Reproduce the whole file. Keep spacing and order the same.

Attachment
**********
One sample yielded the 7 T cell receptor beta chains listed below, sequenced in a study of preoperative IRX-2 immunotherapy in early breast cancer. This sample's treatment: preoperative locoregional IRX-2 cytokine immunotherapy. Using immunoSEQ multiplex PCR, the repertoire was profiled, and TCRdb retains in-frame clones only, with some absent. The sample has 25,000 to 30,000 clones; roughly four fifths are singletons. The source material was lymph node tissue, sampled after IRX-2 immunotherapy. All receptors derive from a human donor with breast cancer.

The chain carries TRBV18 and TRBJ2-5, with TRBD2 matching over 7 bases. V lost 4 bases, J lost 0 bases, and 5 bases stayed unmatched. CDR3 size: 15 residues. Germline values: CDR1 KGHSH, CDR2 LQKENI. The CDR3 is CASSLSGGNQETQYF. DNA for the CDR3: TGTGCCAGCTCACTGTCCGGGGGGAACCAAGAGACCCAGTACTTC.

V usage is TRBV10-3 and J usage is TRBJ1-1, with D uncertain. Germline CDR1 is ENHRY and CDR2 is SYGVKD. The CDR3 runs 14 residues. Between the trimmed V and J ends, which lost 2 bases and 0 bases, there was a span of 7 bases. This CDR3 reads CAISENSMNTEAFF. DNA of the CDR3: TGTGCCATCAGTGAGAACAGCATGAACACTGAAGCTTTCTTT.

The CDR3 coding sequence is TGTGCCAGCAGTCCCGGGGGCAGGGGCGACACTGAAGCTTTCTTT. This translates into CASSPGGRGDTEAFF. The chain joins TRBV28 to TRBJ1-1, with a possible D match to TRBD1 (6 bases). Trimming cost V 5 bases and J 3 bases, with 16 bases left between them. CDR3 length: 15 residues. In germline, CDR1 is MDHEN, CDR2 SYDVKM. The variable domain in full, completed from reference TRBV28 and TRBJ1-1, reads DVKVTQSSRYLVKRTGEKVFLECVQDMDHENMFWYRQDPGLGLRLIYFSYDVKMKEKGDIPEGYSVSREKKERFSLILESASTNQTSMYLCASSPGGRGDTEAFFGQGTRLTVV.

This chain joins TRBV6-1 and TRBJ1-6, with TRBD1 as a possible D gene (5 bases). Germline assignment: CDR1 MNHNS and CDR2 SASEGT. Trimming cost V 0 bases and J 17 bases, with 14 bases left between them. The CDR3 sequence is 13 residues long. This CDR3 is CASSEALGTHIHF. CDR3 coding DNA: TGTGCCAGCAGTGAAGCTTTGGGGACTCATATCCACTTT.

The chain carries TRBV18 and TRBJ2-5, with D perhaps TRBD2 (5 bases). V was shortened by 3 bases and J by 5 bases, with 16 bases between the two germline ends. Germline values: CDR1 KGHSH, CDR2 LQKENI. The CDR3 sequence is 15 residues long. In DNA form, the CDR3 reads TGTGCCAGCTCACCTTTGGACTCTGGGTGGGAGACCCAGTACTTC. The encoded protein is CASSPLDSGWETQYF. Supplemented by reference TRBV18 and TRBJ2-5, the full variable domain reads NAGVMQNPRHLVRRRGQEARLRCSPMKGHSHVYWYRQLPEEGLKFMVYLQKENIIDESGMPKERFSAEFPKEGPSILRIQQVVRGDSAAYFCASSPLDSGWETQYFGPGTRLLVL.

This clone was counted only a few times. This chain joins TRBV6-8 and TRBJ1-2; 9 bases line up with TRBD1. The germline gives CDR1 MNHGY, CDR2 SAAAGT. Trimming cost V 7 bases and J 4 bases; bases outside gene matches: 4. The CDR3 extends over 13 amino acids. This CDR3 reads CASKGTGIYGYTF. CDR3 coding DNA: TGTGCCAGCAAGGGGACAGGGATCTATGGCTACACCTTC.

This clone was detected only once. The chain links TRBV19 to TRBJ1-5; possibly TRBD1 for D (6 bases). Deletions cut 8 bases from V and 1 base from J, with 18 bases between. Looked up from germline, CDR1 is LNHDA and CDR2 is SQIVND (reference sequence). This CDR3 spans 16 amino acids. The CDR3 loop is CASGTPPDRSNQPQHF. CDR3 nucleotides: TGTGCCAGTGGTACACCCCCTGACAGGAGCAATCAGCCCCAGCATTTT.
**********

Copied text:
One sample yielded the 7 T cell receptor beta chains listed below, sequenced in a study of preoperative IRX-2 immunotherapy in early breast cancer. This sample's treatment: preoperative locoregional IRX-2 cytokine immunotherapy. Using immunoSEQ multiplex PCR, the repertoire was profiled, and TCRdb retains in-frame clones only, with some absent. The sample has 25,000 to 30,000 clones; roughly four fifths are singletons. The source material was lymph node tissue, sampled after IRX-2 immunotherapy. All receptors derive from a human donor with breast cancer.

The chain carries TRBV18 and TRBJ2-5, with TRBD2 matching over 7 bases. V lost 4 bases, J lost 0 bases, and 5 bases stayed unmatched. CDR3 size: 15 residues. Germline values: CDR1 KGHSH, CDR2 LQKENI. The CDR3 is CASSLSGGNQETQYF. DNA for the CDR3: TGTGCCAGCTCACTGTCCGGGGGGAACCAAGAGACCCAGTACTTC.

V usage is TRBV10-3 and J usage is TRBJ1-1, with D uncertain. Germline CDR1 is ENHRY and CDR2 is SYGVKD. The CDR3 runs 14 residues. Between the trimmed V and J ends, which lost 2 bases and 0 bases, there was a span of 7 bases. This CDR3 reads CAISENSMNTEAFF. DNA of the CDR3: TGTGCCATCAGTGAGAACAGCATGAACACTGAAGCTTTCTTT.

The CDR3 coding sequence is TGTGCCAGCAGTCCCGGGGGCAGGGGCGACACTGAAGCTTTCTTT. This translates into CASSPGGRGDTEAFF. The chain joins TRBV28 to TRBJ1-1, with a possible D match to TRBD1 (6 bases). Trimming cost V 5 bases and J 3 bases, with 16 bases left between them. CDR3 length: 15 residues. In germline, CDR1 is MDHEN, CDR2 SYDVKM. The variable domain in full, completed from reference TRBV28 and TRBJ1-1, reads DVKVTQSSRYLVKRTGEKVFLECVQDMDHENMFWYRQDPGLGLRLIYFSYDVKMKEKGDIPEGYSVSREKKERFSLILESASTNQTSMYLCASSPGGRGDTEAFFGQGTRLTVV.

This chain joins TRBV6-1 and TRBJ1-6, with TRBD1 as a possible D gene (5 bases). Germline assignment: CDR1 MNHNS and CDR2 SASEGT. Trimming cost V 0 bases and J 17 bases, with 14 bases left between them. The CDR3 sequence is 13 residues long. This CDR3 is CASSEALGTHIHF. CDR3 coding DNA: TGTGCCAGCAGTGAAGCTTTGGGGACTCATATCCACTTT.

The chain carries TRBV18 and TRBJ2-5, with D perhaps TRBD2 (5 bases). V was shortened by 3 bases and J by 5 bases, with 16 bases between the two germline ends. Germline values: CDR1 KGHSH, CDR2 LQKENI. The CDR3 sequence is 15 residues long. In DNA form, the CDR3 reads TGTGCCAGCTCACCTTTGGACTCTGGGTGGGAGACCCAGTACTTC. The encoded protein is CASSPLDSGWETQYF. Supplemented by reference TRBV18 and TRBJ2-5, the full variable domain reads NAGVMQNPRHLVRRRGQEARLRCSPMKGHSHVYWYRQLPEEGLKFMVYLQKENIIDESGMPKERFSAEFPKEGPSILRIQQVVRGDSAAYFCASSPLDSGWETQYFGPGTRLLVL.

This clone was counted only a few times. This chain joins TRBV6-8 and TRBJ1-2; 9 bases line up with TRBD1. The germline gives CDR1 MNHGY, CDR2 SAAAGT. Trimming cost V 7 bases and J 4 bases; bases outside gene matches: 4. The CDR3 extends over 13 amino acids. This CDR3 reads CASKGTGIYGYTF. CDR3 coding DNA: TGTGCCAGCAAGGGGACAGGGATCTATGGCTACACCTTC.

This clone was detected only once. The chain links TRBV19 to TRBJ1-5; possibly TRBD1 for D (6 bases). Deletions cut 8 bases from V and 1 base from J, with 18 bases between. Looked up from germline, CDR1 is LNHDA and CDR2 is SQIVND (reference sequence). This CDR3 spans 16 amino acids. The CDR3 loop is CASGTPPDRSNQPQHF. CDR3 nucleotides: TGTGCCAGTGGTACACCCCCTGACAGGAGCAATCAGCCCCAGCATTTT.